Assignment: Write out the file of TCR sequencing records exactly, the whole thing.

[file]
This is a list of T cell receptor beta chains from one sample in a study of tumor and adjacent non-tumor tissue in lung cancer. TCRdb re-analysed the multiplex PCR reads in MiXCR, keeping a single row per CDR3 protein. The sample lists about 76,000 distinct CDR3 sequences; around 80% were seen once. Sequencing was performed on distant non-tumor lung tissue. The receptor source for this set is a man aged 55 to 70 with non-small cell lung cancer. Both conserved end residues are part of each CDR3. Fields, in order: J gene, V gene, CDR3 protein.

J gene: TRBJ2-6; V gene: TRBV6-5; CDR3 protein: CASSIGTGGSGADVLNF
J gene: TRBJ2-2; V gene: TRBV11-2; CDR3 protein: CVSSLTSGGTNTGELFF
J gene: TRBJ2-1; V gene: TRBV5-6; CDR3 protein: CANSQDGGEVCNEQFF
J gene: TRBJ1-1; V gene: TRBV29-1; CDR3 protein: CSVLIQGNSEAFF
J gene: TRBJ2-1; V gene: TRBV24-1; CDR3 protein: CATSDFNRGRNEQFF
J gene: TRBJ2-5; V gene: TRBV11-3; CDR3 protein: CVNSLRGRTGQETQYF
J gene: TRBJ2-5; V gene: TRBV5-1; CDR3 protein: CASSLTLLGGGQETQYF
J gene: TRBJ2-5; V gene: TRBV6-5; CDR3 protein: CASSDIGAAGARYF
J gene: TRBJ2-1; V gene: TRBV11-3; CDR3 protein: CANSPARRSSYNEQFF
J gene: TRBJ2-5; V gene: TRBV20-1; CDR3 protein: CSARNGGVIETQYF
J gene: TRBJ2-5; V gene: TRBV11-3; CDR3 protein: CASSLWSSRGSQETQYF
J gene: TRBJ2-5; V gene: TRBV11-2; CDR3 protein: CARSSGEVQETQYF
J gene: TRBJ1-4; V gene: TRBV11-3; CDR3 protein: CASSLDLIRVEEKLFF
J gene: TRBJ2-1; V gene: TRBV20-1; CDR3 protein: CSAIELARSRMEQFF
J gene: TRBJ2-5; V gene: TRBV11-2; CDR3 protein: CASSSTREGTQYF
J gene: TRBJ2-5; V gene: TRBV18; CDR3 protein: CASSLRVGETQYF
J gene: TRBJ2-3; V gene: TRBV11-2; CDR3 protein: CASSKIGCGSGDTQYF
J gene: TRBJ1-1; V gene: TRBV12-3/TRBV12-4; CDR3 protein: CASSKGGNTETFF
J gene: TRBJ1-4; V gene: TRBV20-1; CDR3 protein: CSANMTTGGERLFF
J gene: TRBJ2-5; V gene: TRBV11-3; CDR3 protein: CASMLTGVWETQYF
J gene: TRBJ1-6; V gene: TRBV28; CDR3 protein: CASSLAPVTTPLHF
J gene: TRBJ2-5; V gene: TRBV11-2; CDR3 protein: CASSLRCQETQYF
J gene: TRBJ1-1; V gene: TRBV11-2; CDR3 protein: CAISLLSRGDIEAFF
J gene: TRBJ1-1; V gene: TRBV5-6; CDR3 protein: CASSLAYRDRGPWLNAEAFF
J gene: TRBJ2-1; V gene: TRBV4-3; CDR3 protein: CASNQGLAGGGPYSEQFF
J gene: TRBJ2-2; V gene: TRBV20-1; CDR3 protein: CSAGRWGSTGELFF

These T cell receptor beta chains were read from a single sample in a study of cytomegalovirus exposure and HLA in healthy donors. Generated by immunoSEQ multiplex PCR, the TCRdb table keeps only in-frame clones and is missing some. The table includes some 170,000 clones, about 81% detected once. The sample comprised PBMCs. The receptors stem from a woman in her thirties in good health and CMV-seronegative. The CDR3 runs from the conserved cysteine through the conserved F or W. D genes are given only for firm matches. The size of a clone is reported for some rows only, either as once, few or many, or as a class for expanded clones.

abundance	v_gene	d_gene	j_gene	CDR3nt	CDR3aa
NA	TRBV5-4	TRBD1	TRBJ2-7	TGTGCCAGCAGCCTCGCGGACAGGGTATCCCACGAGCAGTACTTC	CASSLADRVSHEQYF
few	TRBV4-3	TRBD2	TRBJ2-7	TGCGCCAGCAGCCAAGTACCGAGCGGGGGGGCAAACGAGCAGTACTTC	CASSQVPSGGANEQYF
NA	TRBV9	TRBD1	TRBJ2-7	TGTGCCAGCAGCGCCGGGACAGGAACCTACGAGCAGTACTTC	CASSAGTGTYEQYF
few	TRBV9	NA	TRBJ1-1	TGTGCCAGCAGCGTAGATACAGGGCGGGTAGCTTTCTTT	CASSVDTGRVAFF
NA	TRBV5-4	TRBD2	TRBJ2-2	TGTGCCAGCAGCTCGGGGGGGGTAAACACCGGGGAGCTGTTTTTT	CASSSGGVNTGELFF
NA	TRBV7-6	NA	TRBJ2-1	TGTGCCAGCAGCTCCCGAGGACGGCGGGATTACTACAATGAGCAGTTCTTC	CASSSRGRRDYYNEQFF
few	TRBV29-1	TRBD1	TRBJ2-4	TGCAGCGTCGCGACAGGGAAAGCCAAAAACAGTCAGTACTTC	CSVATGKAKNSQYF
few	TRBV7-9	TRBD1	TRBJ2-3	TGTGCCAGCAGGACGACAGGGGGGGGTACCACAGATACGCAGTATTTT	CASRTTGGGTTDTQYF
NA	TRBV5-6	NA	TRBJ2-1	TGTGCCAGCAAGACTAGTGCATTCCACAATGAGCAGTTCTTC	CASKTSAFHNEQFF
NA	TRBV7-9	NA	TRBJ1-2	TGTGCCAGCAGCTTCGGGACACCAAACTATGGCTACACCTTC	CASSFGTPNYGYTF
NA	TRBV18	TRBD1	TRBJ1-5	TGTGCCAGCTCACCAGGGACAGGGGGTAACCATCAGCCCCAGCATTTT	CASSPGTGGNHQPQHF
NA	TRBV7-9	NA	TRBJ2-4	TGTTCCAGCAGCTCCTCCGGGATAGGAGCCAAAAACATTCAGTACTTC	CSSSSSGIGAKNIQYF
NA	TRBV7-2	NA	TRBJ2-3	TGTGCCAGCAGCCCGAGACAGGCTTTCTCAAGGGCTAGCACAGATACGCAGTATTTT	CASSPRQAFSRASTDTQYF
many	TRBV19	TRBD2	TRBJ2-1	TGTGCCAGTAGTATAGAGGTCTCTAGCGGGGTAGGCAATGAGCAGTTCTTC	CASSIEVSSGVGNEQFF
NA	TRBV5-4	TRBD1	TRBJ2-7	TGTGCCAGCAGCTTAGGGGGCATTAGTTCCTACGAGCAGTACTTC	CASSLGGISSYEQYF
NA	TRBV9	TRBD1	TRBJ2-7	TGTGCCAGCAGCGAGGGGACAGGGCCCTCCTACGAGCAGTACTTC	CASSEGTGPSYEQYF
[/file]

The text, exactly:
This is a list of T cell receptor beta chains from one sample in a study of tumor and adjacent non-tumor tissue in lung cancer. TCRdb re-analysed the multiplex PCR reads in MiXCR, keeping a single row per CDR3 protein. The sample lists about 76,000 distinct CDR3 sequences; around 80% were seen once. Sequencing was performed on distant non-tumor lung tissue. The receptor source for this set is a man aged 55 to 70 with non-small cell lung cancer. Both conserved end residues are part of each CDR3. Fields, in order: J gene, V gene, CDR3 protein.

J gene: TRBJ2-6; V gene: TRBV6-5; CDR3 protein: CASSIGTGGSGADVLNF
J gene: TRBJ2-2; V gene: TRBV11-2; CDR3 protein: CVSSLTSGGTNTGELFF
J gene: TRBJ2-1; V gene: TRBV5-6; CDR3 protein: CANSQDGGEVCNEQFF
J gene: TRBJ1-1; V gene: TRBV29-1; CDR3 protein: CSVLIQGNSEAFF
J gene: TRBJ2-1; V gene: TRBV24-1; CDR3 protein: CATSDFNRGRNEQFF
J gene: TRBJ2-5; V gene: TRBV11-3; CDR3 protein: CVNSLRGRTGQETQYF
J gene: TRBJ2-5; V gene: TRBV5-1; CDR3 protein: CASSLTLLGGGQETQYF
J gene: TRBJ2-5; V gene: TRBV6-5; CDR3 protein: CASSDIGAAGARYF
J gene: TRBJ2-1; V gene: TRBV11-3; CDR3 protein: CANSPARRSSYNEQFF
J gene: TRBJ2-5; V gene: TRBV20-1; CDR3 protein: CSARNGGVIETQYF
J gene: TRBJ2-5; V gene: TRBV11-3; CDR3 protein: CASSLWSSRGSQETQYF
J gene: TRBJ2-5; V gene: TRBV11-2; CDR3 protein: CARSSGEVQETQYF
J gene: TRBJ1-4; V gene: TRBV11-3; CDR3 protein: CASSLDLIRVEEKLFF
J gene: TRBJ2-1; V gene: TRBV20-1; CDR3 protein: CSAIELARSRMEQFF
J gene: TRBJ2-5; V gene: TRBV11-2; CDR3 protein: CASSSTREGTQYF
J gene: TRBJ2-5; V gene: TRBV18; CDR3 protein: CASSLRVGETQYF
J gene: TRBJ2-3; V gene: TRBV11-2; CDR3 protein: CASSKIGCGSGDTQYF
J gene: TRBJ1-1; V gene: TRBV12-3/TRBV12-4; CDR3 protein: CASSKGGNTETFF
J gene: TRBJ1-4; V gene: TRBV20-1; CDR3 protein: CSANMTTGGERLFF
J gene: TRBJ2-5; V gene: TRBV11-3; CDR3 protein: CASMLTGVWETQYF
J gene: TRBJ1-6; V gene: TRBV28; CDR3 protein: CASSLAPVTTPLHF
J gene: TRBJ2-5; V gene: TRBV11-2; CDR3 protein: CASSLRCQETQYF
J gene: TRBJ1-1; V gene: TRBV11-2; CDR3 protein: CAISLLSRGDIEAFF
J gene: TRBJ1-1; V gene: TRBV5-6; CDR3 protein: CASSLAYRDRGPWLNAEAFF
J gene: TRBJ2-1; V gene: TRBV4-3; CDR3 protein: CASNQGLAGGGPYSEQFF
J gene: TRBJ2-2; V gene: TRBV20-1; CDR3 protein: CSAGRWGSTGELFF

These T cell receptor beta chains were read from a single sample in a study of cytomegalovirus exposure and HLA in healthy donors. Generated by immunoSEQ multiplex PCR, the TCRdb table keeps only in-frame clones and is missing some. The table includes some 170,000 clones, about 81% detected once. The sample comprised PBMCs. The receptors stem from a woman in her thirties in good health and CMV-seronegative. The CDR3 runs from the conserved cysteine through the conserved F or W. D genes are given only for firm matches. The size of a clone is reported for some rows only, either as once, few or many, or as a class for expanded clones.

abundance	v_gene	d_gene	j_gene	CDR3nt	CDR3aa
NA	TRBV5-4	TRBD1	TRBJ2-7	TGTGCCAGCAGCCTCGCGGACAGGGTATCCCACGAGCAGTACTTC	CASSLADRVSHEQYF
few	TRBV4-3	TRBD2	TRBJ2-7	TGCGCCAGCAGCCAAGTACCGAGCGGGGGGGCAAACGAGCAGTACTTC	CASSQVPSGGANEQYF
NA	TRBV9	TRBD1	TRBJ2-7	TGTGCCAGCAGCGCCGGGACAGGAACCTACGAGCAGTACTTC	CASSAGTGTYEQYF
few	TRBV9	NA	TRBJ1-1	TGTGCCAGCAGCGTAGATACAGGGCGGGTAGCTTTCTTT	CASSVDTGRVAFF
NA	TRBV5-4	TRBD2	TRBJ2-2	TGTGCCAGCAGCTCGGGGGGGGTAAACACCGGGGAGCTGTTTTTT	CASSSGGVNTGELFF
NA	TRBV7-6	NA	TRBJ2-1	TGTGCCAGCAGCTCCCGAGGACGGCGGGATTACTACAATGAGCAGTTCTTC	CASSSRGRRDYYNEQFF
few	TRBV29-1	TRBD1	TRBJ2-4	TGCAGCGTCGCGACAGGGAAAGCCAAAAACAGTCAGTACTTC	CSVATGKAKNSQYF
few	TRBV7-9	TRBD1	TRBJ2-3	TGTGCCAGCAGGACGACAGGGGGGGGTACCACAGATACGCAGTATTTT	CASRTTGGGTTDTQYF
NA	TRBV5-6	NA	TRBJ2-1	TGTGCCAGCAAGACTAGTGCATTCCACAATGAGCAGTTCTTC	CASKTSAFHNEQFF
NA	TRBV7-9	NA	TRBJ1-2	TGTGCCAGCAGCTTCGGGACACCAAACTATGGCTACACCTTC	CASSFGTPNYGYTF
NA	TRBV18	TRBD1	TRBJ1-5	TGTGCCAGCTCACCAGGGACAGGGGGTAACCATCAGCCCCAGCATTTT	CASSPGTGGNHQPQHF
NA	TRBV7-9	NA	TRBJ2-4	TGTTCCAGCAGCTCCTCCGGGATAGGAGCCAAAAACATTCAGTACTTC	CSSSSSGIGAKNIQYF
NA	TRBV7-2	NA	TRBJ2-3	TGTGCCAGCAGCCCGAGACAGGCTTTCTCAAGGGCTAGCACAGATACGCAGTATTTT	CASSPRQAFSRASTDTQYF
many	TRBV19	TRBD2	TRBJ2-1	TGTGCCAGTAGTATAGAGGTCTCTAGCGGGGTAGGCAATGAGCAGTTCTTC	CASSIEVSSGVGNEQFF
NA	TRBV5-4	TRBD1	TRBJ2-7	TGTGCCAGCAGCTTAGGGGGCATTAGTTCCTACGAGCAGTACTTC	CASSLGGISSYEQYF
NA	TRBV9	TRBD1	TRBJ2-7	TGTGCCAGCAGCGAGGGGACAGGGCCCTCCTACGAGCAGTACTTC	CASSEGTGPSYEQYF